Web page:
The President of The United States is an out and out racist. Oh, we knew it. We knew his red lining record as a real estate owner. We heard him defend white power groups after the violence at Charlottesville, Virginia. But, yesterday he said it. He said what racists have said to people of color for years and years. He confirmed it.
Not only does Donald J. Trump (there, I said his name) have to go, but the Republican senators and representatives have to be voted out en masse. Gone. All gone.
I urge you in my country to run for something. Anything. It starts from the ground up. And, you must vote. We have to get these racist, mean, scared old white men out of power. I said it before Trump was elected, that we would leave the country if he won. We decided to stay and fight back. To resist. I can assure that that if he is re-elected, I won’t know my country, and we will leave. Even if we are strangers in a strange land it will be better than living in the country of my birth. That’s terribly sad.
One more note.
Before you think that everything was bad on Sunday, it wasn’t. Thanks to YouTube, I got to see Sir Paul McCartney play with Ringo Starr from Dodger Stadium in Los Angeles. The last time that happened was when The Beatles played there over 50 years ago. Then, I got to see Neil Young sing with Bob Dylan for the first time since 1994. They played an old traditional tune. “Will the Circle Be Broken?’
First, the thing to know is that there was a breakfast meeting this morning of some local political heavy weights to discuss the reprehensible coverage of New Orleans and tropical Storm Barry by the national news media. When Walter Issacson gets into the discussion you know something is wrong. He’s not a politician. He’s a heavyweight editor, author and thinker who ran the Aspen Institute. He lives here.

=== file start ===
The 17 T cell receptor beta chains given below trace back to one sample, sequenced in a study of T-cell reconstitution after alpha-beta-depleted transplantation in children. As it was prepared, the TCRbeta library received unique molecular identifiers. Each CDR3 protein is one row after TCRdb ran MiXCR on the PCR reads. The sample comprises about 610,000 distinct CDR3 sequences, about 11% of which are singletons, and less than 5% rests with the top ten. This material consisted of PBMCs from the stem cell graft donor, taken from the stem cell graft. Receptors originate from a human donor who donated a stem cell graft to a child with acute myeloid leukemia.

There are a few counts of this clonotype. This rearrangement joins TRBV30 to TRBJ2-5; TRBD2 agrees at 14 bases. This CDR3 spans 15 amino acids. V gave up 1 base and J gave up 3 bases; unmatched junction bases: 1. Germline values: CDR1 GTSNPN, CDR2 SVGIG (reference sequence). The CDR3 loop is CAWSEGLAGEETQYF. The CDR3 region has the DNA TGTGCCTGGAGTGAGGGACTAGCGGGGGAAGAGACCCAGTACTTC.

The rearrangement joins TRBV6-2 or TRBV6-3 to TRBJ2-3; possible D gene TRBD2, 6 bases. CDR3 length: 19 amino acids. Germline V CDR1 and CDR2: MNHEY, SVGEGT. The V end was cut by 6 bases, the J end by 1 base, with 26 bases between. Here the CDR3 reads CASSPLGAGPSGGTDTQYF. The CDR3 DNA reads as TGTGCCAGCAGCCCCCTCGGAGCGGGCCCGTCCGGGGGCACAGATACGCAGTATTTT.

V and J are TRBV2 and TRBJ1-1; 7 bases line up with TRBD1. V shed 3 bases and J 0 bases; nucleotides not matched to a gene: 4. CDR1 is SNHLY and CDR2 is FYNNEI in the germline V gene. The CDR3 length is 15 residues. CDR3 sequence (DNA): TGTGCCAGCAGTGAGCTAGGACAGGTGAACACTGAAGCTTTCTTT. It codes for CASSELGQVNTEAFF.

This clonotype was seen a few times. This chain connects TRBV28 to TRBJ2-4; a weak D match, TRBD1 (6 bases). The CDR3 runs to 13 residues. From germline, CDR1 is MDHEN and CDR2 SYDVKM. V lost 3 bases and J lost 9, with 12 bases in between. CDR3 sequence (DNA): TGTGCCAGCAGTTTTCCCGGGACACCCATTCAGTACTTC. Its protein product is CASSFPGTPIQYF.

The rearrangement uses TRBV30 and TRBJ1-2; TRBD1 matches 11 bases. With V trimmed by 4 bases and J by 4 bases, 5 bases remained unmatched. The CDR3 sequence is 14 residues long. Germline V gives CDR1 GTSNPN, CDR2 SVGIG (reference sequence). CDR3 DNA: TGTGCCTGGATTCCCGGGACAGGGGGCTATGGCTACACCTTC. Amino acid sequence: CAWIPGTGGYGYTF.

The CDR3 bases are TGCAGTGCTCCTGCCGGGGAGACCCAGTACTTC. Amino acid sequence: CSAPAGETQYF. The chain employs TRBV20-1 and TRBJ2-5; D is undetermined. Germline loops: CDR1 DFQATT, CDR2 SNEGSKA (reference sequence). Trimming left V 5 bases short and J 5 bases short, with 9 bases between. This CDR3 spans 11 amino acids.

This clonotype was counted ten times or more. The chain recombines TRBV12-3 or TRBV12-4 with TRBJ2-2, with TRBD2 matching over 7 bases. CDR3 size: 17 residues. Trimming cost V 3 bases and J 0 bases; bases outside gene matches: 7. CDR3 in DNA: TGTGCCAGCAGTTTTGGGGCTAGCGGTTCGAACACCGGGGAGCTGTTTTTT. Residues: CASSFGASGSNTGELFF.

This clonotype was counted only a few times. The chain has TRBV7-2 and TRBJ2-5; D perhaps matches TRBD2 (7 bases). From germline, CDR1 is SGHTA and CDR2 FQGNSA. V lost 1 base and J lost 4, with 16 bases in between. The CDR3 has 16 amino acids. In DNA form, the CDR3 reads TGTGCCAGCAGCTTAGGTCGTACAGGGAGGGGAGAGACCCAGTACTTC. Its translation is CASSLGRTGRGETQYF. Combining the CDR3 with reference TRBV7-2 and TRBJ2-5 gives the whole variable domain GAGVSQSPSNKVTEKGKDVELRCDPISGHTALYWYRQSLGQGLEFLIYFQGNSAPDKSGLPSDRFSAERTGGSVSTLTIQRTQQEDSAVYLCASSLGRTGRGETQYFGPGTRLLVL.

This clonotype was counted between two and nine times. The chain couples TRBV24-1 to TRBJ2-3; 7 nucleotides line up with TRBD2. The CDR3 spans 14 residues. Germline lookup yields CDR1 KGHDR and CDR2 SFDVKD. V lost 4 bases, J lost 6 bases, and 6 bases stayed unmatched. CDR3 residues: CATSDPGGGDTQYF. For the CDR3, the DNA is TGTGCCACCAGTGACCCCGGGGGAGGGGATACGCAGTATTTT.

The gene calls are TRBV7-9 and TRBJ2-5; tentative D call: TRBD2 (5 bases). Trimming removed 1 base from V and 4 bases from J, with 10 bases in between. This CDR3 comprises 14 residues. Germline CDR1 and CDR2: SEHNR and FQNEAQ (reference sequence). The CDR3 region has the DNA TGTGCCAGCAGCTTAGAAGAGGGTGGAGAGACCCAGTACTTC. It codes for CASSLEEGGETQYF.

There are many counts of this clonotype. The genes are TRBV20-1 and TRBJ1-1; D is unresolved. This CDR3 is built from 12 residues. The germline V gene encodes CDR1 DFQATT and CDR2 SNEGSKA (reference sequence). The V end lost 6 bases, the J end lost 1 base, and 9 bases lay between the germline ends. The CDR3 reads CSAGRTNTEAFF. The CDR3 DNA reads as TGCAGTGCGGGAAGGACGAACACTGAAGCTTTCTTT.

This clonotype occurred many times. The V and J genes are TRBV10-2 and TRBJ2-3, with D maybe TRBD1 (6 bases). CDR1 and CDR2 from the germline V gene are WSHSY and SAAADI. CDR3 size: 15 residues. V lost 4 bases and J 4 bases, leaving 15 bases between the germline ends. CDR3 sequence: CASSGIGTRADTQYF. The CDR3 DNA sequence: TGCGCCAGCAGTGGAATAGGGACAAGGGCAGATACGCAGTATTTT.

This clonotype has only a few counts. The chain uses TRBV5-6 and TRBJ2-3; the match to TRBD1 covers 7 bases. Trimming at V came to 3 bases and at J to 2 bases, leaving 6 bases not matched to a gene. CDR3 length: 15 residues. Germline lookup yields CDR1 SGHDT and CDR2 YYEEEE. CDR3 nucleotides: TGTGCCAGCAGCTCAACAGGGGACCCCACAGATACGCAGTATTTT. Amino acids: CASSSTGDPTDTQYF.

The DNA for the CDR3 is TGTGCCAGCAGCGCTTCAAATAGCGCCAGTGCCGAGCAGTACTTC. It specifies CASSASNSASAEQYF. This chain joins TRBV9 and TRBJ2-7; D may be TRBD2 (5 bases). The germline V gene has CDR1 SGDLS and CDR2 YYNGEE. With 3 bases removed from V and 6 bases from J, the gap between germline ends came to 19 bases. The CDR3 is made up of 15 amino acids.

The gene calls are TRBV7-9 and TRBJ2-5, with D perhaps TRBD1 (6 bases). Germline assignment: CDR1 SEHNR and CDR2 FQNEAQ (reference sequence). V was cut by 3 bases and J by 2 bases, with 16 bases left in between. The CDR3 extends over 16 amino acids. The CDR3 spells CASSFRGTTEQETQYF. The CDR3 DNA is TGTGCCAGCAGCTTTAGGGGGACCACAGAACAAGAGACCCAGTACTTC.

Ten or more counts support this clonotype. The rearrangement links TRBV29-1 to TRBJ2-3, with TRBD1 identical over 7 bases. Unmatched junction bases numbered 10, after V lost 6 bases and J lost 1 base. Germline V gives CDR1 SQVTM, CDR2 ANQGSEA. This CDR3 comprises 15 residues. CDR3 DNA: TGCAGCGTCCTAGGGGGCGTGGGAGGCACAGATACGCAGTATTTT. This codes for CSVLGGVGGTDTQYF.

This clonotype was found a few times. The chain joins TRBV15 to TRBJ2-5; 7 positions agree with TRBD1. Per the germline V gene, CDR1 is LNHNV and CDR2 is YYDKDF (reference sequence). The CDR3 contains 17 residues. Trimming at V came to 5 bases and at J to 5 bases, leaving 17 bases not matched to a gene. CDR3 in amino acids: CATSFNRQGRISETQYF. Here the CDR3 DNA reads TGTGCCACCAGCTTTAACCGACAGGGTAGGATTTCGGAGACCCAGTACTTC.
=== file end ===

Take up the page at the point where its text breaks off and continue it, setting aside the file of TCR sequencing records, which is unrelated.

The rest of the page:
Call this a rant if you’d like.
But, before you do, please understand that I spent the early years of my career — roughly one third of it — working as a photojournalist. I’d like to believe that I was even handed and fair minded. I’d like to think that my pictures and my words told the truth. I’d like to believe that I didn’t pour fuel on any fire.
The national coverage as it relates to this storm has been terrible. From my admittedly limited viewpoint, it was designed to elicit clicks. It was done to sell advertising. And, it was done with no thought to the people they were impacting.
At the very least, it was misleading. At the very worst, it was fear mongering. And, it scared our friends and family who don’t live nearby. I am grateful for all of those people who reached out to me. Old high school mates, college mates, even people who I know only from Storyteller. Some offered their spare rooms and guest rooms as shelter.
Thank you. Thank you. Thank you.
Trust me, I’ll take you up on your offers if we have a big hurricane. Especially if New Orleans is in the bullseye.
This nonsense has got to stop. The president who shall not be named calls it “fake news.” In his case, that means anything with which he disagrees. In my case, I’m sorry to report that most of the coverage was fake news. For me, the distrust that it sows means that I question everything that they publish or broadcast.
What’s the situation right now?
There is no wind. Rain is falling so softly that it isn’t pooling. It is so soft that the dogs who will not be rained on, didn’t realize that they were wet until we’d been out for ten minutes or so. Even then, when I asked “go home?”, they hesitated. Yeah. They know the word, “home.”
Of course, we knew that we’d get rain. Of course, we knew that we’d get a little wind. But, we weren’t scared. We weren’t fleeing. And, no. That wasn’t just our friends. When we went to the store to buy storm-related items as most of us do, there was no anxiety. I didn’t know the other shoppers. We all went about our business of preparing for a storm. Just as we always do. We helped each other a little. Just as we always do.
The picture. A couple of Crape Myrtle blossoms on a car trunk. With a few water droplets. I saw it and did what I always do. I made a picture.